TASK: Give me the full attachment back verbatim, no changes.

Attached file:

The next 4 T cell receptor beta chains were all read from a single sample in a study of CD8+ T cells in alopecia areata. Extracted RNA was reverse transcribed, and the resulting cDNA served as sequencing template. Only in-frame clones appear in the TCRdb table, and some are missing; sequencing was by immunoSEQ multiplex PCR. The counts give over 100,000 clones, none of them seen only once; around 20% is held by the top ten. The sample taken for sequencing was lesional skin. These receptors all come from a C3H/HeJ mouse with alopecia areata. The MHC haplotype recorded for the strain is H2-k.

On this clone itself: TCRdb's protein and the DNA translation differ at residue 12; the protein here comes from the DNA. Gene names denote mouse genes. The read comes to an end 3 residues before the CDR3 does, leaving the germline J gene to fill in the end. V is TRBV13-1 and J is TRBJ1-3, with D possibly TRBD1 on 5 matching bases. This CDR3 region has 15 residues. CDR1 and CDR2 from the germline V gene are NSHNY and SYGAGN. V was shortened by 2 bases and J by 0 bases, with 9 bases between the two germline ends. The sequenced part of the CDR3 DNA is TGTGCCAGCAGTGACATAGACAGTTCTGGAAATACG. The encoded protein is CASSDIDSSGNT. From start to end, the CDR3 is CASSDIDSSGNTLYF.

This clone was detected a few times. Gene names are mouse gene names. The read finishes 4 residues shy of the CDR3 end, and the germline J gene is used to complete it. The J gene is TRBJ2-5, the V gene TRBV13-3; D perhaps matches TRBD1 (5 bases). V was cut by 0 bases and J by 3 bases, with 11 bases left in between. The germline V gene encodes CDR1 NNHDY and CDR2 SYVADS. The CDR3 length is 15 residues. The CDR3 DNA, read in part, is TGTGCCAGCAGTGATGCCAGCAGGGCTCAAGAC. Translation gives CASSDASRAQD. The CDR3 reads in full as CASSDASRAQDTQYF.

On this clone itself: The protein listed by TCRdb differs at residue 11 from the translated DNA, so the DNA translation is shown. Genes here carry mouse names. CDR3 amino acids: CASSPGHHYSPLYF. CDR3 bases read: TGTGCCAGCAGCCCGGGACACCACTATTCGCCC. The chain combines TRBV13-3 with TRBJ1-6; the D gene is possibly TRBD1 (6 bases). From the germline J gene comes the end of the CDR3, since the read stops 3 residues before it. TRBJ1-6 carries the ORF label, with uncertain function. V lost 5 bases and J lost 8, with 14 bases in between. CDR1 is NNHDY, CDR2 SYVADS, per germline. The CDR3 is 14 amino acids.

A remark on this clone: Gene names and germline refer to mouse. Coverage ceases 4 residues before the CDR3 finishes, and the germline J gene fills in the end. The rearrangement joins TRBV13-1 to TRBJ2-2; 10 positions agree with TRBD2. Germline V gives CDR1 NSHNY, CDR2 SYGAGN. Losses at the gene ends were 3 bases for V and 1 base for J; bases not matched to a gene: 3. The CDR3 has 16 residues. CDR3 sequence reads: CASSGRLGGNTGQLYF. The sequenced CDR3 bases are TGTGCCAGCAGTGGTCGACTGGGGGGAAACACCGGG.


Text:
The next 4 T cell receptor beta chains were all read from a single sample in a study of CD8+ T cells in alopecia areata. Extracted RNA was reverse transcribed, and the resulting cDNA served as sequencing template. Only in-frame clones appear in the TCRdb table, and some are missing; sequencing was by immunoSEQ multiplex PCR. The counts give over 100,000 clones, none of them seen only once; around 20% is held by the top ten. The sample taken for sequencing was lesional skin. These receptors all come from a C3H/HeJ mouse with alopecia areata. The MHC haplotype recorded for the strain is H2-k.

On this clone itself: TCRdb's protein and the DNA translation differ at residue 12; the protein here comes from the DNA. Gene names denote mouse genes. The read comes to an end 3 residues before the CDR3 does, leaving the germline J gene to fill in the end. V is TRBV13-1 and J is TRBJ1-3, with D possibly TRBD1 on 5 matching bases. This CDR3 region has 15 residues. CDR1 and CDR2 from the germline V gene are NSHNY and SYGAGN. V was shortened by 2 bases and J by 0 bases, with 9 bases between the two germline ends. The sequenced part of the CDR3 DNA is TGTGCCAGCAGTGACATAGACAGTTCTGGAAATACG. The encoded protein is CASSDIDSSGNT. From start to end, the CDR3 is CASSDIDSSGNTLYF.

This clone was detected a few times. Gene names are mouse gene names. The read finishes 4 residues shy of the CDR3 end, and the germline J gene is used to complete it. The J gene is TRBJ2-5, the V gene TRBV13-3; D perhaps matches TRBD1 (5 bases). V was cut by 0 bases and J by 3 bases, with 11 bases left in between. The germline V gene encodes CDR1 NNHDY and CDR2 SYVADS. The CDR3 length is 15 residues. The CDR3 DNA, read in part, is TGTGCCAGCAGTGATGCCAGCAGGGCTCAAGAC. Translation gives CASSDASRAQD. The CDR3 reads in full as CASSDASRAQDTQYF.

On this clone itself: The protein listed by TCRdb differs at residue 11 from the translated DNA, so the DNA translation is shown. Genes here carry mouse names. CDR3 amino acids: CASSPGHHYSPLYF. CDR3 bases read: TGTGCCAGCAGCCCGGGACACCACTATTCGCCC. The chain combines TRBV13-3 with TRBJ1-6; the D gene is possibly TRBD1 (6 bases). From the germline J gene comes the end of the CDR3, since the read stops 3 residues before it. TRBJ1-6 carries the ORF label, with uncertain function. V lost 5 bases and J lost 8, with 14 bases in between. CDR1 is NNHDY, CDR2 SYVADS, per germline. The CDR3 is 14 amino acids.

A remark on this clone: Gene names and germline refer to mouse. Coverage ceases 4 residues before the CDR3 finishes, and the germline J gene fills in the end. The rearrangement joins TRBV13-1 to TRBJ2-2; 10 positions agree with TRBD2. Germline V gives CDR1 NSHNY, CDR2 SYGAGN. Losses at the gene ends were 3 bases for V and 1 base for J; bases not matched to a gene: 3. The CDR3 has 16 residues. CDR3 sequence reads: CASSGRLGGNTGQLYF. The sequenced CDR3 bases are TGTGCCAGCAGTGGTCGACTGGGGGGAAACACCGGG.